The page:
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Marchas de Arraial

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Nelson Jesus

Nelson Jesus

This work bears the designation Opus 8.

General Info

Year: 2008 / 2010
Duration: c. 12:00
Difficulty: (see Ratings for explanation)
Publisher: Nelson Jesus
Cost: Score and Parts - Unknown


1. Procissão no Alcatrão - 7:35
2. Marcha de Coreto - 6:30


Full Score
C Piccolo
Flute I-II
Oboe I-II
English Horn (optional)
Bassoon I-II
Contra-Bassoon (optional)
E-flat Soprano Clarinet
B-flat Soprano Clarinet I-II-III
E-flat Alto Clarinet (optional)
B-flat Bass Clarinet
E-flat Alto Saxophone I-II
B-flat Tenor Saxophone I-II
E-flat Baritone Saxophone
B-flat Bass Saxophone (optional)
B-flat Cornet/Trumpet I-II-III
Horn in F I-II-III-IV
Trombone I-II-III
Bass Trombone
Euphonium I-II
Tuba I-II
String Bass
Percussion I-VI, including:

  • Bass Drum
  • Castanets
  • Crash Cymbals
  • Field Drum
  • Glockenspiel
  • Hi-Hat
  • Marimba
  • Snare Drum
  • Suspended Cymbal
  • Tambourine
  • Tam-Tam
  • Triangle
  • Tubular Bells
  • Vibraphone
  • Vibra-slap
  • Whip
  • Wood Block
  • Xylophone

Violincello (optional)


None discovered thus far.

Program Notes

I wanted to perpetuate an alliance between the past and the present. I wanted to get away from an easy and tempting path, the commercial and artificial way that is far beyond the Portuguese traditional flavor of codfish, olives and bread. I remember that when I was watching recordings of the famous Japanese bands contests, one peculiar thing caught my attention: required pieces were always in the form of a march, march rhythms, something that will forever be associated with the bands genesis. Therefore, my starting point for this work was the traditional "concert march.” That was what I set out in the following score; however, I tried to go further. Wow? Simulating the habitual pilgrimage and a summer festivity. This set of two movements is called Marchas de Arraial (folk marches).

The first movement, as the name indicates, is a procession. In the Portuguese festive tradition, bands accompany the priest at a religious procession. There is no summer party without a procession, and it is at this time that the villagers really see the band, notice their uniforms, comment on the musicians, and imitate the instruments.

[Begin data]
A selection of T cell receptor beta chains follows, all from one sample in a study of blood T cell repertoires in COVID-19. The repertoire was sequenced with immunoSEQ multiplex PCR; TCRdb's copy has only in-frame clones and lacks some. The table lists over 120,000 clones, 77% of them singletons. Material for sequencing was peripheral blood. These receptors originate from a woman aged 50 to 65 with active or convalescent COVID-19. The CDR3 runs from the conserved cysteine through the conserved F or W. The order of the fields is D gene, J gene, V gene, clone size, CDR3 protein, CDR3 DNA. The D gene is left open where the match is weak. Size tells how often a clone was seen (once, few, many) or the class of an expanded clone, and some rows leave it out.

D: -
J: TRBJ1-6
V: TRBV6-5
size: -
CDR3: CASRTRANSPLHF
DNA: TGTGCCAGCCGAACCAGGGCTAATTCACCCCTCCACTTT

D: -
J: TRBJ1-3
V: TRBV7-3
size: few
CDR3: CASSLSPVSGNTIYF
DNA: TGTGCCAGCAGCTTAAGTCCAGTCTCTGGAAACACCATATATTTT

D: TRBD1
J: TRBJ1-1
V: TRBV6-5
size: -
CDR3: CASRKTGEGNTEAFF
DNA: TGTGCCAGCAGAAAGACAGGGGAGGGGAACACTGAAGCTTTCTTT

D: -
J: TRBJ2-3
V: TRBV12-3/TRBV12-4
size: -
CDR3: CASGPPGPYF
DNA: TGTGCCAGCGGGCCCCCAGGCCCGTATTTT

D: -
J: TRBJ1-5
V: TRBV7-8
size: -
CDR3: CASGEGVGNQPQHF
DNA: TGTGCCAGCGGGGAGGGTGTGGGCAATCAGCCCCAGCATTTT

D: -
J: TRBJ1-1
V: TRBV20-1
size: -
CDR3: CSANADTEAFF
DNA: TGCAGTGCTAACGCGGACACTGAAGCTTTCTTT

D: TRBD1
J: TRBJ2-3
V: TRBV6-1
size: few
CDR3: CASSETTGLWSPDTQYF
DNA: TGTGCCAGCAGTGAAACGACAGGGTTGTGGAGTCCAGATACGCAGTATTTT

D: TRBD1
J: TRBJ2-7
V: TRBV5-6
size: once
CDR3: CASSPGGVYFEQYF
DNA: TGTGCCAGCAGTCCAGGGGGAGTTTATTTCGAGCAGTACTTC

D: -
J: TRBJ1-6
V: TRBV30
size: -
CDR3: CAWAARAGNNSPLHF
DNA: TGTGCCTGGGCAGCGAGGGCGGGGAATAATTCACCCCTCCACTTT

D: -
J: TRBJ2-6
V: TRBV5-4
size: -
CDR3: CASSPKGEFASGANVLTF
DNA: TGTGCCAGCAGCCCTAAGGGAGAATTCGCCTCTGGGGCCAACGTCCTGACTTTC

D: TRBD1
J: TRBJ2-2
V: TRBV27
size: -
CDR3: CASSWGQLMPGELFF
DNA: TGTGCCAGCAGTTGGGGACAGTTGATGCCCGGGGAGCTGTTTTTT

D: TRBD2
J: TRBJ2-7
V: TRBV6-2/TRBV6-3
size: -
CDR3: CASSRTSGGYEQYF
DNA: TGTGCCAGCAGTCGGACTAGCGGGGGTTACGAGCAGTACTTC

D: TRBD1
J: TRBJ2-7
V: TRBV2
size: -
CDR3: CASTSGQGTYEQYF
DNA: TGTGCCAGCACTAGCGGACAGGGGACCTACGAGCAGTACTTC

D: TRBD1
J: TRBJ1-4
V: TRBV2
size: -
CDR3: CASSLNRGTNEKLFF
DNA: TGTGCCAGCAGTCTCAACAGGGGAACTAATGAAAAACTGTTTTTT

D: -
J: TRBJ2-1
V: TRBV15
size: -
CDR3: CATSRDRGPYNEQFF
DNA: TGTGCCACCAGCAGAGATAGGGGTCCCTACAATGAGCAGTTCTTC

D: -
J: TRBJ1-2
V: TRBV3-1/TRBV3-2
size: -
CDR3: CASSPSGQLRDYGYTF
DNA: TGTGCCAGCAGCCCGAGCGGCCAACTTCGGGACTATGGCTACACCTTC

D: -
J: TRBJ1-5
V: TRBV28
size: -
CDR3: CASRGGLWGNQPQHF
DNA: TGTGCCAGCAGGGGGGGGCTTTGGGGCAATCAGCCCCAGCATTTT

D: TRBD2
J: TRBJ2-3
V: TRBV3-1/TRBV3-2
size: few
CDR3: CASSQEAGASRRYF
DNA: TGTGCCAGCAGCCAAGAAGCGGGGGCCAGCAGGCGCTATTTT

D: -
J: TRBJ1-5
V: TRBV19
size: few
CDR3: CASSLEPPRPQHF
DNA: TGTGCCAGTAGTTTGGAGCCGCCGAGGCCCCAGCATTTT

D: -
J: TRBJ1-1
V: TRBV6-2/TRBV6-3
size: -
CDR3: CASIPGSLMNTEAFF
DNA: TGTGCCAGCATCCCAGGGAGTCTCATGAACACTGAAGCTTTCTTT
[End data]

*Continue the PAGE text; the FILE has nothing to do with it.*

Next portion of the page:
This is on an asphalted, tarmac road, in a modern and really hot environment; the band is roasting in the sun heat. The snare drum is marking the beat, the bass drum gives the warning signal, there are already wrong notes but no one notices. This walk is painful and there is no water (or cold beer). We hear the church bells. Pay attention; the bass drum will tell us when to stop.

The second movement is after a pause for distraction. The fanfare plays first and then the band will play its march on the coreto (traditional bandstand). Folk rhythms and popular harmony modulates it as if to enrich its color. There are other instruments, the younger band members study harder. "The march has rhythm," says Joe with his red wine glass in the hand, but “ it’s a different march form the past years”.

This work was written during the summer of 2008. This score is the result of a revision in April 2010 for the Banda Sinfónica da Guarda Nacional Republicana, GNR (Symphonic National Guard Band) at the request of his conductor, Captain João Afonso Cerqueira.

- Program Note by composer


State Ratings

None discovered thus far.


To submit a performance please join The Wind Repertory Project

  • World Adult Wind Orchestra Project (WAWOP) (Schladming, Aus.) (Paulo Martins, conductor) - 17 July 2022
  • Banda Sinfónica da GNR (João Cerqueira, conductor) – 27 March 2011 *Premiere Performance*

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